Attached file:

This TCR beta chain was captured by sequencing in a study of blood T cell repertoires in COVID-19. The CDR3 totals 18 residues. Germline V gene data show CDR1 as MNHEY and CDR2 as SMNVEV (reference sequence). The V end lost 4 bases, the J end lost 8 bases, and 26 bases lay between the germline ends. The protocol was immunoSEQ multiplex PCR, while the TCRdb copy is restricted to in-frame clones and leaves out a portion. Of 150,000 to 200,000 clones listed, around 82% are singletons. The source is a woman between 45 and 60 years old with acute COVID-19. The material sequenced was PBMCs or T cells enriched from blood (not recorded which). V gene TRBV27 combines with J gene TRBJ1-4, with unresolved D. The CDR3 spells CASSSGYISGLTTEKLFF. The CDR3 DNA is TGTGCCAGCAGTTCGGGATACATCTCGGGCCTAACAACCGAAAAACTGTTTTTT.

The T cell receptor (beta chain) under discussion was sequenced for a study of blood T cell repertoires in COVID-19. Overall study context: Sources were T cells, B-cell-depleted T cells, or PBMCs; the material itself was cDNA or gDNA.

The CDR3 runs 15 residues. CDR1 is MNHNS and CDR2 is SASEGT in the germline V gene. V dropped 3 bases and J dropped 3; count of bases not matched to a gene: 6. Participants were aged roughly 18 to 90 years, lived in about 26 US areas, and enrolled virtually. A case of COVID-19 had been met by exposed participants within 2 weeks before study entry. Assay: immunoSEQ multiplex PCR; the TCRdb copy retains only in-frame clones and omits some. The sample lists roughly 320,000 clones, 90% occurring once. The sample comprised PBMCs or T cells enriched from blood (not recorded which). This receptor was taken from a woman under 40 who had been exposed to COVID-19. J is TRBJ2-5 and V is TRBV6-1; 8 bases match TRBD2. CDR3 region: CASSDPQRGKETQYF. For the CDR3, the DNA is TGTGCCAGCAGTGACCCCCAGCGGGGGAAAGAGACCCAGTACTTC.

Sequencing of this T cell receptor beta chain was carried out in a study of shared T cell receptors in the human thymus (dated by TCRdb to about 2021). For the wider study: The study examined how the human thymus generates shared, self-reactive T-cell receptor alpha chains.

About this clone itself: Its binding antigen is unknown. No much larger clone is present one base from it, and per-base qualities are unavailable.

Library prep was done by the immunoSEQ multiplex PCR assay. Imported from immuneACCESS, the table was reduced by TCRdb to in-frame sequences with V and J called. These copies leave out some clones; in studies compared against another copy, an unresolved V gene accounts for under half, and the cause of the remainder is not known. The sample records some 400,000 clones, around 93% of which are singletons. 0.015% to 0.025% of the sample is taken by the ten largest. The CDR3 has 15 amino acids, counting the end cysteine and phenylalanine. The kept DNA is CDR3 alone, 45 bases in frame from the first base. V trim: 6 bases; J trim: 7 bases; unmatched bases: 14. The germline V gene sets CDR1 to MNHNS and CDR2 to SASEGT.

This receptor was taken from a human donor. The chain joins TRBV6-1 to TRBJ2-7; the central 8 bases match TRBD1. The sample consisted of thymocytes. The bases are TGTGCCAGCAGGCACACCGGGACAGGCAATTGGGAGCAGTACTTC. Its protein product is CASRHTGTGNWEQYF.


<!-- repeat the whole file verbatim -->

This TCR beta chain was captured by sequencing in a study of blood T cell repertoires in COVID-19. The CDR3 totals 18 residues. Germline V gene data show CDR1 as MNHEY and CDR2 as SMNVEV (reference sequence). The V end lost 4 bases, the J end lost 8 bases, and 26 bases lay between the germline ends. The protocol was immunoSEQ multiplex PCR, while the TCRdb copy is restricted to in-frame clones and leaves out a portion. Of 150,000 to 200,000 clones listed, around 82% are singletons. The source is a woman between 45 and 60 years old with acute COVID-19. The material sequenced was PBMCs or T cells enriched from blood (not recorded which). V gene TRBV27 combines with J gene TRBJ1-4, with unresolved D. The CDR3 spells CASSSGYISGLTTEKLFF. The CDR3 DNA is TGTGCCAGCAGTTCGGGATACATCTCGGGCCTAACAACCGAAAAACTGTTTTTT.

The T cell receptor (beta chain) under discussion was sequenced for a study of blood T cell repertoires in COVID-19. Overall study context: Sources were T cells, B-cell-depleted T cells, or PBMCs; the material itself was cDNA or gDNA.

The CDR3 runs 15 residues. CDR1 is MNHNS and CDR2 is SASEGT in the germline V gene. V dropped 3 bases and J dropped 3; count of bases not matched to a gene: 6. Participants were aged roughly 18 to 90 years, lived in about 26 US areas, and enrolled virtually. A case of COVID-19 had been met by exposed participants within 2 weeks before study entry. Assay: immunoSEQ multiplex PCR; the TCRdb copy retains only in-frame clones and omits some. The sample lists roughly 320,000 clones, 90% occurring once. The sample comprised PBMCs or T cells enriched from blood (not recorded which). This receptor was taken from a woman under 40 who had been exposed to COVID-19. J is TRBJ2-5 and V is TRBV6-1; 8 bases match TRBD2. CDR3 region: CASSDPQRGKETQYF. For the CDR3, the DNA is TGTGCCAGCAGTGACCCCCAGCGGGGGAAAGAGACCCAGTACTTC.

Sequencing of this T cell receptor beta chain was carried out in a study of shared T cell receptors in the human thymus (dated by TCRdb to about 2021). For the wider study: The study examined how the human thymus generates shared, self-reactive T-cell receptor alpha chains.

About this clone itself: Its binding antigen is unknown. No much larger clone is present one base from it, and per-base qualities are unavailable.

Library prep was done by the immunoSEQ multiplex PCR assay. Imported from immuneACCESS, the table was reduced by TCRdb to in-frame sequences with V and J called. These copies leave out some clones; in studies compared against another copy, an unresolved V gene accounts for under half, and the cause of the remainder is not known. The sample records some 400,000 clones, around 93% of which are singletons. 0.015% to 0.025% of the sample is taken by the ten largest. The CDR3 has 15 amino acids, counting the end cysteine and phenylalanine. The kept DNA is CDR3 alone, 45 bases in frame from the first base. V trim: 6 bases; J trim: 7 bases; unmatched bases: 14. The germline V gene sets CDR1 to MNHNS and CDR2 to SASEGT.

This receptor was taken from a human donor. The chain joins TRBV6-1 to TRBJ2-7; the central 8 bases match TRBD1. The sample consisted of thymocytes. The bases are TGTGCCAGCAGGCACACCGGGACAGGCAATTGGGAGCAGTACTTC. Its protein product is CASRHTGTGNWEQYF.